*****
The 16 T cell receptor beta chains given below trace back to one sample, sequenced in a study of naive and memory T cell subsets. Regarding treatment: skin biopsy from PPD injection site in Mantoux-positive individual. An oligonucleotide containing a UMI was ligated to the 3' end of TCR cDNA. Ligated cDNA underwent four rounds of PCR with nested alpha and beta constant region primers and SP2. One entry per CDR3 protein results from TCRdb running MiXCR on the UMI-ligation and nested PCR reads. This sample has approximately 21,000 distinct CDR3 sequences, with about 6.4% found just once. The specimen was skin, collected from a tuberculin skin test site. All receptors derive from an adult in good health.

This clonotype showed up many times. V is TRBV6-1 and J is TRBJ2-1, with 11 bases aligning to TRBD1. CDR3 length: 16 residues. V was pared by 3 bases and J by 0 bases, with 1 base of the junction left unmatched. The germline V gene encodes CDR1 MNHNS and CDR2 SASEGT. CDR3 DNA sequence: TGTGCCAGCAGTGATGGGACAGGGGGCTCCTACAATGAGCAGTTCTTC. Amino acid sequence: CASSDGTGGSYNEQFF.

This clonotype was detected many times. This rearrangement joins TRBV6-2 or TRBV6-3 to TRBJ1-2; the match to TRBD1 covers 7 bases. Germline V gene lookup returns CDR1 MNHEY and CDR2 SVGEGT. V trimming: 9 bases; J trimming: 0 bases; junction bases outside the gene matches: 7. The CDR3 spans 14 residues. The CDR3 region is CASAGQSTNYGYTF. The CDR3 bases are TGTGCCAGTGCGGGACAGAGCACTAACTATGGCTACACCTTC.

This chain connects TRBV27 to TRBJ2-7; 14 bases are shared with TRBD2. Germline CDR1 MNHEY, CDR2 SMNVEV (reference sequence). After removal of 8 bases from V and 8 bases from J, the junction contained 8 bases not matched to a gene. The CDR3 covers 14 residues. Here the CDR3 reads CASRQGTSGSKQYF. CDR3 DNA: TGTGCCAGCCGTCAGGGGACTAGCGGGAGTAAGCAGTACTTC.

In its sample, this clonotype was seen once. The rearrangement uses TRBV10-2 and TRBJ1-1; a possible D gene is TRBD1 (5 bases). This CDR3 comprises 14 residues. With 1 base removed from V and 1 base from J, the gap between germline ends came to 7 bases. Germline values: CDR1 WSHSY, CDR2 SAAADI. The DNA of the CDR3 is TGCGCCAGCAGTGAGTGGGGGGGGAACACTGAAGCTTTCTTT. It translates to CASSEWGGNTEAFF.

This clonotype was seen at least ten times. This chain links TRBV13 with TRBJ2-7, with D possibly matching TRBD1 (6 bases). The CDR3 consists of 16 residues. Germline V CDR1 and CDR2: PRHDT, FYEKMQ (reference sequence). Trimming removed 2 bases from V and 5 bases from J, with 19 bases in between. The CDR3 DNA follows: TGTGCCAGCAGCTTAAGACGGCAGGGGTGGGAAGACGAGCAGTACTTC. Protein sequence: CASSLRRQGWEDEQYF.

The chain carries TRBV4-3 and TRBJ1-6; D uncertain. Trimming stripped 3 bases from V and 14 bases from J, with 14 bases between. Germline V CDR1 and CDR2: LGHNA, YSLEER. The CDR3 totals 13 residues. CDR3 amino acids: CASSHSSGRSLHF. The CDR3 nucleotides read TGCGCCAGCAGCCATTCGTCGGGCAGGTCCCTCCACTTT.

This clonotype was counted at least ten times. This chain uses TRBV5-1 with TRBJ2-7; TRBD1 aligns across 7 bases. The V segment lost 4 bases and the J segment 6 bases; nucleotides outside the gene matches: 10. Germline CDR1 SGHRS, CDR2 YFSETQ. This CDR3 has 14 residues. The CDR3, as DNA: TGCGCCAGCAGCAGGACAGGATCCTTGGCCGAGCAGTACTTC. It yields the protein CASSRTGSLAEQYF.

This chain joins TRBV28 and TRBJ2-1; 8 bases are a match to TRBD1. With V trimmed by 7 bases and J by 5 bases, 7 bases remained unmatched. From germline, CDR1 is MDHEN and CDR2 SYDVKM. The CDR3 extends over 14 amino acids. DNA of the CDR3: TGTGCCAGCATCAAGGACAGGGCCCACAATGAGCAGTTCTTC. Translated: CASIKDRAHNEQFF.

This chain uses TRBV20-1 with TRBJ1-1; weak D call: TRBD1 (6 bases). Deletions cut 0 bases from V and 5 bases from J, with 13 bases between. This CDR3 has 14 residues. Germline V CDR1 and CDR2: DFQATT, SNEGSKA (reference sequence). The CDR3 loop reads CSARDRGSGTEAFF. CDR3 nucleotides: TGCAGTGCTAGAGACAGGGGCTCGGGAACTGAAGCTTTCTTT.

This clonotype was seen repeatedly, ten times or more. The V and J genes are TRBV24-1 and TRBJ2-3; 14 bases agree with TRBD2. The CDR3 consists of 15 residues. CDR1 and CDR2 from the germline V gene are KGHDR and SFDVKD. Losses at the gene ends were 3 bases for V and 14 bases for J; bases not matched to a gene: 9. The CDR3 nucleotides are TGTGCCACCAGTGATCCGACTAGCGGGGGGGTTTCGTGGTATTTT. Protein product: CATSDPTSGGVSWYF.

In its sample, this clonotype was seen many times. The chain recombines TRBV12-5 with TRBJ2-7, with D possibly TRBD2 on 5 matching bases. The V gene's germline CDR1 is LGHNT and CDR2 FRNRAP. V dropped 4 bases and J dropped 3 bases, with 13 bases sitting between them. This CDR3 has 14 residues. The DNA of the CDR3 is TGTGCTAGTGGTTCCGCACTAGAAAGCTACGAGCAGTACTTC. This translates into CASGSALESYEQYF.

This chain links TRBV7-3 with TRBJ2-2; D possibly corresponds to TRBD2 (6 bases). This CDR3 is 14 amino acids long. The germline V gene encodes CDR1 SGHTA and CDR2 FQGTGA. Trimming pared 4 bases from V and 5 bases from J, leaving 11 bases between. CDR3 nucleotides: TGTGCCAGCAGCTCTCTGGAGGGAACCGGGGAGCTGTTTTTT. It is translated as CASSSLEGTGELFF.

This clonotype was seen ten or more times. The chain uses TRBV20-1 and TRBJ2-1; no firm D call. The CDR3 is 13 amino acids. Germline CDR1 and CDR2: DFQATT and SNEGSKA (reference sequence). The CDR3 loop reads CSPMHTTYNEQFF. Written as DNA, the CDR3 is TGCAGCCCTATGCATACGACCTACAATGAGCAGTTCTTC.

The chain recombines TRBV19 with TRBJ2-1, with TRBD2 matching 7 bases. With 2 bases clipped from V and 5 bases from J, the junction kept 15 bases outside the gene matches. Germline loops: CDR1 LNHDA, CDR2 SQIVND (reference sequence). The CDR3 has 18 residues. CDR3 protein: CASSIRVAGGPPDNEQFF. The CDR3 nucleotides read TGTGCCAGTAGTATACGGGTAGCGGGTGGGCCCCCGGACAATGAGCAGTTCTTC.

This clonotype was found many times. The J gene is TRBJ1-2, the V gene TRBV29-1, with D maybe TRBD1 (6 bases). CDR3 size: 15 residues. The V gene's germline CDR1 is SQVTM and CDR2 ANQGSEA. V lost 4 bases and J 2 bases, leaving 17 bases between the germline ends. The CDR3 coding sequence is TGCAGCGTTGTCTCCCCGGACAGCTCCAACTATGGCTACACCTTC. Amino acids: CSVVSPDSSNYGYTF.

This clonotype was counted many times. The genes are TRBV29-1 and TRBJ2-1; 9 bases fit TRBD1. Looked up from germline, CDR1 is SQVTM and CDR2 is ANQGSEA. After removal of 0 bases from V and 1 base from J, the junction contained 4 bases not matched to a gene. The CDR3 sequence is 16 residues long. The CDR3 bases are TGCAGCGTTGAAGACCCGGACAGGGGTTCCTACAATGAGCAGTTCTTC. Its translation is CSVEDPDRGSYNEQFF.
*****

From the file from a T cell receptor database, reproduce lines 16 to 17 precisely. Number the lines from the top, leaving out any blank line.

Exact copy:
This clonotype was found many times. The J gene is TRBJ1-2, the V gene TRBV29-1, with D maybe TRBD1 (6 bases). CDR3 size: 15 residues. The V gene's germline CDR1 is SQVTM and CDR2 ANQGSEA. V lost 4 bases and J 2 bases, leaving 17 bases between the germline ends. The CDR3 coding sequence is TGCAGCGTTGTCTCCCCGGACAGCTCCAACTATGGCTACACCTTC. Amino acids: CSVVSPDSSNYGYTF.

This clonotype was counted many times. The genes are TRBV29-1 and TRBJ2-1; 9 bases fit TRBD1. Looked up from germline, CDR1 is SQVTM and CDR2 is ANQGSEA. After removal of 0 bases from V and 1 base from J, the junction contained 4 bases not matched to a gene. The CDR3 sequence is 16 residues long. The CDR3 bases are TGCAGCGTTGAAGACCCGGACAGGGGTTCCTACAATGAGCAGTTCTTC. Its translation is CSVEDPDRGSYNEQFF.